This post on Bleeding Heart Libertarians caught my eye because of its seeming defense of ending intellectual property protection as a way to redistribute wealth without state interference (bolded below). I can’t help but identify with that argument, after having spent the last few years watching the cutthroat competition between Chinese companies. (one Chinese social network took on their largest competitor by simply setting up a mirror of their competitors site on a better domain name). Still I feel the larger argument is rather weak.
But redistribution by the state is hardly the only conceivable kind. The kind libertarians ought to favor includes five elements:
1. The elimination of privilege. Existing market structures feature a broad range of privileges that shift resources into the pockets of the wealthy and well connected—whilemaking and keeping others poor. Think occupational licensure, patents and copyrights, zoning laws and building codes, the use of eminent domain to benefit developers and their clients, transportation subsidies, and tariffs, just for starters. Ending these privileges would shift resources away from those who benefit from them and improve the economic positions of many poor and middle-class people.
2. The operation of a freed market. When privileges are absent, capitalization costs are lower, and more people can enter the market. The result is more enthusiastic competition—and, of course, the practical effect of competition is to reduce profit margins and to make it harder for people to preserve entrenched economic positions. Freeing the market is itself an act of revolutionary redistribution, because, as Jeremy Weiland emphasizes, the free market will “eat the rich.”
3. Acts of solidarity. Just because forcible redistribution by the state is problematic for multiple reasons doesn’t mean bleeding-heart libertarians should be anything but enthusiastic about wise acts of solidaristic redistribution—choices, that is, by people to share their resources benevolently with others. (Benevolence isn’t just the province of statists: among libertarians, it’s been defended even by neo-Objectivists like David Kelley and Tibor Machan.) When people give without compulsion by the state, their giving needn’t dampen their productivity. And they can ensure that it’s more effective than redistribution by the state, too. Solidaristic redistribution can be very effective as a response to accident, disaster, and ill fortune.
4. Radical rectification. The state engages in theft on a grand scale. Its cronies steal too, frequently with its blessing. Some obvious examples: the theft of land in Latin America from those who worked it—converted through violence from rightful owners to tenants and the use of eminent domain to take land from ordinary people in order to enrich the state’s corporate cronies. Land stolen in this way can and should be reclaimed by its rightful owners—without compensation to thieves.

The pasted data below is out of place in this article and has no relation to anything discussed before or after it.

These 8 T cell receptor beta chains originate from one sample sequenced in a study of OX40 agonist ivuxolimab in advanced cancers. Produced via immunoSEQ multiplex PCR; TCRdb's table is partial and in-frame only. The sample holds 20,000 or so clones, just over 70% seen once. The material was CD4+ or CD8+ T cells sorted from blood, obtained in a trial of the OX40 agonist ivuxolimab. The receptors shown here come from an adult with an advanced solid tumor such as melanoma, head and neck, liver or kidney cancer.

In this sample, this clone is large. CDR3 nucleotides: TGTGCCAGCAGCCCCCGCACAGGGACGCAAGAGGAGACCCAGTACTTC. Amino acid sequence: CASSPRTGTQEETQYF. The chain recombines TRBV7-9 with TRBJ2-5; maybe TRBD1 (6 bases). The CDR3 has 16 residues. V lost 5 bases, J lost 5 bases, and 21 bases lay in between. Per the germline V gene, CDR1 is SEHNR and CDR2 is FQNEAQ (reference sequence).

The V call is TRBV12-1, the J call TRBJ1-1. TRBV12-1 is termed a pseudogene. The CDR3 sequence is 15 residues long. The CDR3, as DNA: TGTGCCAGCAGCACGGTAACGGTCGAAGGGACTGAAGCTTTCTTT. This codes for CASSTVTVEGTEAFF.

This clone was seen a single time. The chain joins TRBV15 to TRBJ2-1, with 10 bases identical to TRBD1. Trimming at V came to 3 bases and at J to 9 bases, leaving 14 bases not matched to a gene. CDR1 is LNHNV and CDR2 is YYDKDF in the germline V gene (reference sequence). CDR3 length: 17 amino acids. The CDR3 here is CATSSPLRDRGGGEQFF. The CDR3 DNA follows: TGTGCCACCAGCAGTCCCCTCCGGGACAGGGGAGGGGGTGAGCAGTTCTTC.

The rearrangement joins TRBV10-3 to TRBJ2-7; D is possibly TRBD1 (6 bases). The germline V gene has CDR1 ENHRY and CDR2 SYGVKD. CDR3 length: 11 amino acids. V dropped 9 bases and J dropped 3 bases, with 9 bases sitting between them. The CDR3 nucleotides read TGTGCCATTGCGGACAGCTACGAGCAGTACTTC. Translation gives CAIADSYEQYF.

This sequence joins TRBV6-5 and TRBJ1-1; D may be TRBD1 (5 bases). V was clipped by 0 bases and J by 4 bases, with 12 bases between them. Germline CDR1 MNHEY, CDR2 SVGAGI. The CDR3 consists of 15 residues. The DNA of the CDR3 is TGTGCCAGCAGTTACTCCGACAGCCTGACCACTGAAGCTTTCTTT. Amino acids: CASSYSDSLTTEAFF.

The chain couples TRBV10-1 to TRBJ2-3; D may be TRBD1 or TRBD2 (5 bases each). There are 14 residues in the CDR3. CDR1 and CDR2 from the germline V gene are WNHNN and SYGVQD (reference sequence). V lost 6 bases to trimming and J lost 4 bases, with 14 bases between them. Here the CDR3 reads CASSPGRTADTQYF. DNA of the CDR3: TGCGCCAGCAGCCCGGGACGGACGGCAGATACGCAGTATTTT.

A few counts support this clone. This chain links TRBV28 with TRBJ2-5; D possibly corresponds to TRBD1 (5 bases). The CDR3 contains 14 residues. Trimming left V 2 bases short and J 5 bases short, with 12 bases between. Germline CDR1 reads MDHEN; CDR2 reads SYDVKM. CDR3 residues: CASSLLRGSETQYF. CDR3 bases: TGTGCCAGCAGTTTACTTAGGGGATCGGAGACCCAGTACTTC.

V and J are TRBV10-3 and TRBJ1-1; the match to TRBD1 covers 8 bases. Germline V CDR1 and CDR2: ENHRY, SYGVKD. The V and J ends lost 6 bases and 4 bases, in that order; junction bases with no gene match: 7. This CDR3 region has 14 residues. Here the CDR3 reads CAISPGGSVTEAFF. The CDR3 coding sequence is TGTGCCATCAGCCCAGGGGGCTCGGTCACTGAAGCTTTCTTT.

5. Radical homesteading. Even when it doesn’t steal identifiable assets and pieces of real property from particular people, the state uses its power to take resources that don’t belong to it and to use stolen money to fund its own activities and those of its cronies. Consider, for instance, the arbitrary expropriation of vast tracts of land in colonial North America (and in the newly minted United States as well) by political authorities who proceeded to parcel it out to their cronies. Or think of the ways in which the state funnels huge sums of money to the military-industrial complex or to universities that maintain cozy relationships with the “defense” establishment. There are no specific, rightful owners of unjustly engrossed land and unjustly funded businesses or universities. But they can reasonably be regarded as unowned, and ripe for homesteading. These stolen assets should be redistributed by being claimed by ordinary people willing to occupy them, people whose just claims other should be quite willing to support.
My problem with libertarianism as practiced has always been the general refusal to acknowledge that as corporations get larger, the costs of competition get higher. This obviously differs from sector to sector – manufacturers generally have an easier time competing at smaller sizes than telecoms. But the control that Microsoft has over the PC market, Apple has over the smartphone market, and google has over the Internet, provide fairly clear examples of how easy it is for one company to either buy up or marginalize it’s competition if it is extended over an industry chain. Classical hollywood is another example from times past, and the mafia is an extreme example of the effect of the lack of governance.
The success of Standard Oil, MGM, Microsoft and Apple, was not (just) a matter of state prejudice. It was mostly due to a high capital (physical or human) cost of entry, and early success developing scale.
In other words a functional market system requires some sort of trust busting activity. Which can only really be conducted by the state. It’s an activity that the state has consistently proved bad at, for all the reasons outlined in the post, but none of the proposals outlined above except the first really address that issue. The second seems overly optimistic. The third, I agree with as a defense of private aid, but seems like it would only have a marginal effect. While in his last two points he seems to be advocating revolution, or at very least Zimbabwesque land reforms, which probably wouldn’t work as well as he imagined.
This, the pricing of externalities (environmentalism), and dealing with pro-cyclical market forces (Keynesianism), are as I see it the three major unresolved issues in establishing a market-based governance system. Luckily for libertarians they are all areas in which governments consistently fail to be effective.